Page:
Kylie’s Heel

Image of Kylie's Heel
Release Date: 
August 10, 2013
Humanist Press
Reviewed by: 

Opening the pages of Kylie’s Heel the reader is brought quickly and intimately into the world of Kylie Morgan, columnist and rationalist; her second husband Flann; her twin sister and born again Christian missionary Phoebe; and Kylie’s teenage son Dorian who, with his aunt, travels to West Africa on a mission to build a medical center and to spread the gospel.

I prefer to read something with a bit fewer “touchy-feely” emotions and less chit-chat. For me, the sidebar stories in Kylie’s Heel slowed the reading process and the enjoyment of “watching” Kylie deal with what most would deem an impossible conflict.

Author Susan Perry brings the reader into the world of a first person narrative in a semi-traditional Hollywood, California family. Mother Kylie is a humanist and writes a column for the local newspaper titled Rational Woman. Her life revolves around her son, second husband, and her work—a very typical character for what begins as a pretty typical story.

Son Dorian, Dor to those in the family, is taking his first real adventure away from the nest, and mom is rightfully concerned. It is a mission to Ghana, which is, after all, in the “deepest darkest Africa . . . ,” at least for this book and in Kylie’s mind. Twin sister Phoebe, a born-again Christian and the less rational of the two, is playing chaperone so trust in her ability to keep young Dor safe seems to flow just between the printed lines.

Ms. Perry’s work does a few very nice things. First, she delves into our imaginations early. Our hero has a number of dilemmas concerning Dor’s adventure, all personal and all needing to be resolved before Part 2. Following the trail of thoughts and discoveries was quite enjoyable, with only the minor conflicts of faith, spirituality and trust in the first 100 pages.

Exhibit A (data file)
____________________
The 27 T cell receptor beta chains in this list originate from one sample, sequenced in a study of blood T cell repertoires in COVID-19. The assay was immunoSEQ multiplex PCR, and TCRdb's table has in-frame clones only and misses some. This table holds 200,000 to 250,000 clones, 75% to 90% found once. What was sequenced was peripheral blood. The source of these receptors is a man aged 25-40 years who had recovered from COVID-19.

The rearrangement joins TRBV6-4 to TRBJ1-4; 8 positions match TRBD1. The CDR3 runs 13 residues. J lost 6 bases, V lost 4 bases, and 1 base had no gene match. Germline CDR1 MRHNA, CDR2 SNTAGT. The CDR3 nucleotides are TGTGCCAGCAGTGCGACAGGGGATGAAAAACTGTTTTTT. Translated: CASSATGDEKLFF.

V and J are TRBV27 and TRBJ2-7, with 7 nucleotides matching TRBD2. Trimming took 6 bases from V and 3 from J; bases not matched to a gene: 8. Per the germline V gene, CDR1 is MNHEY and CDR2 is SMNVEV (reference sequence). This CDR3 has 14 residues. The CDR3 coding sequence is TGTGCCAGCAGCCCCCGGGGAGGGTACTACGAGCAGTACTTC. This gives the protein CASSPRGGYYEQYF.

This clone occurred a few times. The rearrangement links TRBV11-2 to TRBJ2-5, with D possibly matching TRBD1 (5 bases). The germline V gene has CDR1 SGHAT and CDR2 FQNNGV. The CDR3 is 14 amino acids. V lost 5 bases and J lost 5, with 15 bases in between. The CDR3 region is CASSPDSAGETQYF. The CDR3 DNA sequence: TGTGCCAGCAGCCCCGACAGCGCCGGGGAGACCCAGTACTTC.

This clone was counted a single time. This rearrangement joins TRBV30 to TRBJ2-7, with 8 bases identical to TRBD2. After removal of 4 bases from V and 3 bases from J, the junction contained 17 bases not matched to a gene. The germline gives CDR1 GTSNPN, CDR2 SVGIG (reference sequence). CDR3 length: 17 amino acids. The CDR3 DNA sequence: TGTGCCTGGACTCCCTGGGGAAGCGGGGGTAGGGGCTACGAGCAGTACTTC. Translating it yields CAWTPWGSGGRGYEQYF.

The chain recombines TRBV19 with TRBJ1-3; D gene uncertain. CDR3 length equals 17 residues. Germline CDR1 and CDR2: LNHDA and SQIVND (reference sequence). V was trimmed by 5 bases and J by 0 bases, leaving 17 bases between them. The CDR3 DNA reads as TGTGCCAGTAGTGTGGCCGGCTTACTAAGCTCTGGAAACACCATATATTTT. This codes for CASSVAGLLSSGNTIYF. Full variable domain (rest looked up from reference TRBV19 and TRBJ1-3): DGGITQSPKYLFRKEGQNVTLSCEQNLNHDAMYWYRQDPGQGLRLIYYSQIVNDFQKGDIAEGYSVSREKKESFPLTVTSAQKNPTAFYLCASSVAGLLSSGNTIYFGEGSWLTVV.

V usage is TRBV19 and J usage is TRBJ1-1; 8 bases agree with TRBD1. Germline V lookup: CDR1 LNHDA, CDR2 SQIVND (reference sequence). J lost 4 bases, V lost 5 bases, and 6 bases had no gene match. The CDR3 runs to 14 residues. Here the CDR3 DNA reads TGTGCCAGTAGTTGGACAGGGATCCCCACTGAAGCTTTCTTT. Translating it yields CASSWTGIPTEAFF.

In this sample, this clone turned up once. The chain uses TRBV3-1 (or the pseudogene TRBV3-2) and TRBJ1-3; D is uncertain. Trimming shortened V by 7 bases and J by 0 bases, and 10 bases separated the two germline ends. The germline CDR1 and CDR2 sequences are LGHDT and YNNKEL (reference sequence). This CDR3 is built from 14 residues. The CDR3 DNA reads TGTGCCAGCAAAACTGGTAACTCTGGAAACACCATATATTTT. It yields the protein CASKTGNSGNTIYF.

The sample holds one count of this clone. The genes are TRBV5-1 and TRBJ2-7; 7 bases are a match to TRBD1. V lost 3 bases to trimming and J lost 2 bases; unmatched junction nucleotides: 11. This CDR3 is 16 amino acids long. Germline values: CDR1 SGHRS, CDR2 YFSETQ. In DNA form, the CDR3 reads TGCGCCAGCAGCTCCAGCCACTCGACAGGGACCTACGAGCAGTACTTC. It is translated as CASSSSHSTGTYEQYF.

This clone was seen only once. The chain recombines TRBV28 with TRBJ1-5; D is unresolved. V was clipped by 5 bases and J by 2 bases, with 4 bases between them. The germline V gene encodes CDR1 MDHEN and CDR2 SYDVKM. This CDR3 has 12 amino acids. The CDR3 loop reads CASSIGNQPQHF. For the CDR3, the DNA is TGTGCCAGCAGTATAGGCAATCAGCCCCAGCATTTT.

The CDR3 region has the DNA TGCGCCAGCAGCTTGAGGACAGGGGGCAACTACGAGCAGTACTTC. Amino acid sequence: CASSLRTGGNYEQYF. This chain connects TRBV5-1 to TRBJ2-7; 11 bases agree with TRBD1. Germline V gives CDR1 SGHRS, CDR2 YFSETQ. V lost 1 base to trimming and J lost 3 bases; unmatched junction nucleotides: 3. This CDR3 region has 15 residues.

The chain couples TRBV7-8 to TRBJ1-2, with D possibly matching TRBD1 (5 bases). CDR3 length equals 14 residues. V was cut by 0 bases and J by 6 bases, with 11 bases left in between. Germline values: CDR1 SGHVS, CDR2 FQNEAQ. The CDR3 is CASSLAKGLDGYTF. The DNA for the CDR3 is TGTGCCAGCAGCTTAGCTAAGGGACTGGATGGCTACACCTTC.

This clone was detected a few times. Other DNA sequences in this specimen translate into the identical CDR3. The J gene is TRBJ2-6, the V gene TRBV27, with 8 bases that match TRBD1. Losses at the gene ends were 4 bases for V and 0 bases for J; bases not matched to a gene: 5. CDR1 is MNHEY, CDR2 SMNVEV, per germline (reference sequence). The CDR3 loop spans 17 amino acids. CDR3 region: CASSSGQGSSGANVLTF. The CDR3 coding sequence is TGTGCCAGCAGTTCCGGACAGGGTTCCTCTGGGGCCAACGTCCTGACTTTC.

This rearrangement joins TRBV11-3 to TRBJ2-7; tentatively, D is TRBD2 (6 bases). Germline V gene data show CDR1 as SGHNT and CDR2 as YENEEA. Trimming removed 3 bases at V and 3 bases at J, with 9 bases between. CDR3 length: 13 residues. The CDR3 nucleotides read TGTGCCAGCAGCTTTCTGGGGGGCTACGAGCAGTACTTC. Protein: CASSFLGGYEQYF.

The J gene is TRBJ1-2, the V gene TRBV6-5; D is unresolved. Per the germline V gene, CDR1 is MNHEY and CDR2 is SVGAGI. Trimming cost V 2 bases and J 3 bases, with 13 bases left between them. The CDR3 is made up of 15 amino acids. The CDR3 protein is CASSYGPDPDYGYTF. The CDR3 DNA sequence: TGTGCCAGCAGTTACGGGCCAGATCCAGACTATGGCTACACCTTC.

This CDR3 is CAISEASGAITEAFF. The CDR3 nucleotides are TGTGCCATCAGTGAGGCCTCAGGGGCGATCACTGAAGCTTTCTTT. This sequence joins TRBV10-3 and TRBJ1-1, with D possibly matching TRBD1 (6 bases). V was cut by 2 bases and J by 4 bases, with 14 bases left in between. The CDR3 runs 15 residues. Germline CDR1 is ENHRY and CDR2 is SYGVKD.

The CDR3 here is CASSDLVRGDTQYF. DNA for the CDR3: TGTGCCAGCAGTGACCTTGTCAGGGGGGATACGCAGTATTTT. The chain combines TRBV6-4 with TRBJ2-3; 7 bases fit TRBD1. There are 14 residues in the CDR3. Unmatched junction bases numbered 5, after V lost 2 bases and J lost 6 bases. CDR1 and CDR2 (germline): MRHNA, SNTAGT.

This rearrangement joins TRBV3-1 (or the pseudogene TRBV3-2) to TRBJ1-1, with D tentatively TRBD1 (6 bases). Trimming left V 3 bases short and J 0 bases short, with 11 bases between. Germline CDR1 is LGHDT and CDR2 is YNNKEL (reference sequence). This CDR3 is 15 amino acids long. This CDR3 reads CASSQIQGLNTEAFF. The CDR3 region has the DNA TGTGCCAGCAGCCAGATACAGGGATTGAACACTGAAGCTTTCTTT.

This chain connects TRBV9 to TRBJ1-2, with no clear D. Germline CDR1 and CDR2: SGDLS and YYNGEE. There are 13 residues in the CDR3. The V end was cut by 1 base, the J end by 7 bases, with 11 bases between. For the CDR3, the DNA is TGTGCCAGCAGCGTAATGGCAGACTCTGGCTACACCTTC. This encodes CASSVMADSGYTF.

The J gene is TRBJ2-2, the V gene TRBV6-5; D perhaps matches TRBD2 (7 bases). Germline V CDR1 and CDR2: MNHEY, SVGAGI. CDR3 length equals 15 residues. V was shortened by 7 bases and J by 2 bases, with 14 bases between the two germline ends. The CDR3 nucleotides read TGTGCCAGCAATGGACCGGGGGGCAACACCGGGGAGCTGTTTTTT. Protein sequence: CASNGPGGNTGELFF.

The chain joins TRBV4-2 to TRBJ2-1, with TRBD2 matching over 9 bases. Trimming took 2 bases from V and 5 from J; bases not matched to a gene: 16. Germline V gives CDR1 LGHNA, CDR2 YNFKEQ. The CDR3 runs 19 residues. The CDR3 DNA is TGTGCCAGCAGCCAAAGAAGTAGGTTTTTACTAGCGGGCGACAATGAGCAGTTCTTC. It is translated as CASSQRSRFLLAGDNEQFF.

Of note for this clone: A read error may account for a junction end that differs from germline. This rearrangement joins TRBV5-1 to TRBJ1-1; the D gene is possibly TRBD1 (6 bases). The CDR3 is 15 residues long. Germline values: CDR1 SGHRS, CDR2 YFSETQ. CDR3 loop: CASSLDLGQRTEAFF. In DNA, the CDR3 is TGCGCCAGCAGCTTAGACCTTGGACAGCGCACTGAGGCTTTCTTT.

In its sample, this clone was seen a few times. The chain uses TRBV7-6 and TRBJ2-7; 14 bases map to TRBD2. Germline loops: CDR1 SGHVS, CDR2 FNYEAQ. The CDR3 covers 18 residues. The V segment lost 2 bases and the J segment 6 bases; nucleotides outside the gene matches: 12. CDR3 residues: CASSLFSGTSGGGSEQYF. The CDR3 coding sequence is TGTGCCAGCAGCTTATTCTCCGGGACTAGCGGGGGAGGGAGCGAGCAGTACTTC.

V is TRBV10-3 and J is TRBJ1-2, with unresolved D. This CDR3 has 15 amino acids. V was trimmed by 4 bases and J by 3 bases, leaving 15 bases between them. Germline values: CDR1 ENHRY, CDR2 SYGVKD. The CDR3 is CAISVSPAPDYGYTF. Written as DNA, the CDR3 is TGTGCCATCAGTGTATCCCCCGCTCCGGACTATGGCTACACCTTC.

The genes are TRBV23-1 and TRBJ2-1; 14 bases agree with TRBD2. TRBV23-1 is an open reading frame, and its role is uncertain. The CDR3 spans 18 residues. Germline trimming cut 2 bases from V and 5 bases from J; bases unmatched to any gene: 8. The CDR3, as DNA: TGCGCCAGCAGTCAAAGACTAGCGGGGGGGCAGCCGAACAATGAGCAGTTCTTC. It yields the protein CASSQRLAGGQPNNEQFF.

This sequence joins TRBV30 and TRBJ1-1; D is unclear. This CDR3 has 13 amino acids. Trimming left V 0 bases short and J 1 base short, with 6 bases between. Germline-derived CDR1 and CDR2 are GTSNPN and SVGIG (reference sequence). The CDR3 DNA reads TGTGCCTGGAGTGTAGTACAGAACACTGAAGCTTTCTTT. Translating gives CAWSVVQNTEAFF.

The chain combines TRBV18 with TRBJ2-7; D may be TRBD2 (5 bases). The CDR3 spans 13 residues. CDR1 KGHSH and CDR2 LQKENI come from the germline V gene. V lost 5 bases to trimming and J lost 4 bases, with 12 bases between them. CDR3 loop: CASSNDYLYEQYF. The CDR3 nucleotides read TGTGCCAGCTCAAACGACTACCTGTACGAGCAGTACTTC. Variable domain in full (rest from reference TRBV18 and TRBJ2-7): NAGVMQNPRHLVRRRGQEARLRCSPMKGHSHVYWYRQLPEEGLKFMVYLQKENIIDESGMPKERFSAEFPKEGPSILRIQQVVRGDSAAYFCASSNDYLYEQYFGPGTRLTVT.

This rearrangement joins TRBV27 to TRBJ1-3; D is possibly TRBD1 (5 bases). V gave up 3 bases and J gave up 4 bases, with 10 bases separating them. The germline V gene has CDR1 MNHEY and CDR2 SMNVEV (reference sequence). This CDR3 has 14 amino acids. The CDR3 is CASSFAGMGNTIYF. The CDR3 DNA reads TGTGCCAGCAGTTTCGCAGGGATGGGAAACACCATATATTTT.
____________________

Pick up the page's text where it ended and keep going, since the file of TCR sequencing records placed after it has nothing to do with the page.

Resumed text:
Kylie’s essays for a local paper are scattered throughout the story and provide some acumen in to our storyteller’s insights on life. They are also written in a second voice, something that is most difficult, even for a seasoned writer. Though wonderful and providing the reader with a door to help understand Kylie, there are not enough and they seem to flow with the story, not directing the story.

It is the relationship Kylie has with her sister and Phoebe’s belief in God that strikes the reader quickly but is not addressed until late in the story and even then could have been made stronger.

Dor’s relationship with his aunt appears to be on a firmer base, his adventurous aunt who travels with her small church to treat the poor and spread the gospel.

Of course, there is also a cast of characters that seem to move in and out of Kylie’s story sometimes providing insight, sometime not. Not that there must be a reason for every word in a fiction of family concerning faith in a god, in rational thinking and in each other. Like real life, sometimes the side stories just seem to exist willy nilly.

It is the kidnapping of Dorian that gets the book moving forward, though it takes a long while to get there, and it is not a subtle shift in the camber of the story. Then Kylie’s world falls apart—or at least it should.

The reader is being invited to a place most stories do not travel, the inner daily world of the parent of a kidnapped child; the daily activities that must take place not only for the child sake, but to maintain some level of personal sanity. However, delving into this part of life seems to be a trip ill-conceived by the author. I cannot imagine how I would act if my son were kidnapped in Africa, but I could not feel Kylie’s horror, anxiety, or fears. I was confused as I traveled down the streets of old Hollywood with Kylie, into coffee shops and talking with neighbors.

Ms. Perry does a fine job speaking in multiple voices in this tale, but loses the essence of the deep dismay any parent would have in this situation.

This is Perry’s first brush with fiction. As a first project, it is done well. It is hopeful she follows up with a second book showing stronger emotions, fewer sidebar conversations, and a more direct line to the conflicts. The read would be smoother and turning the pages more enjoyable.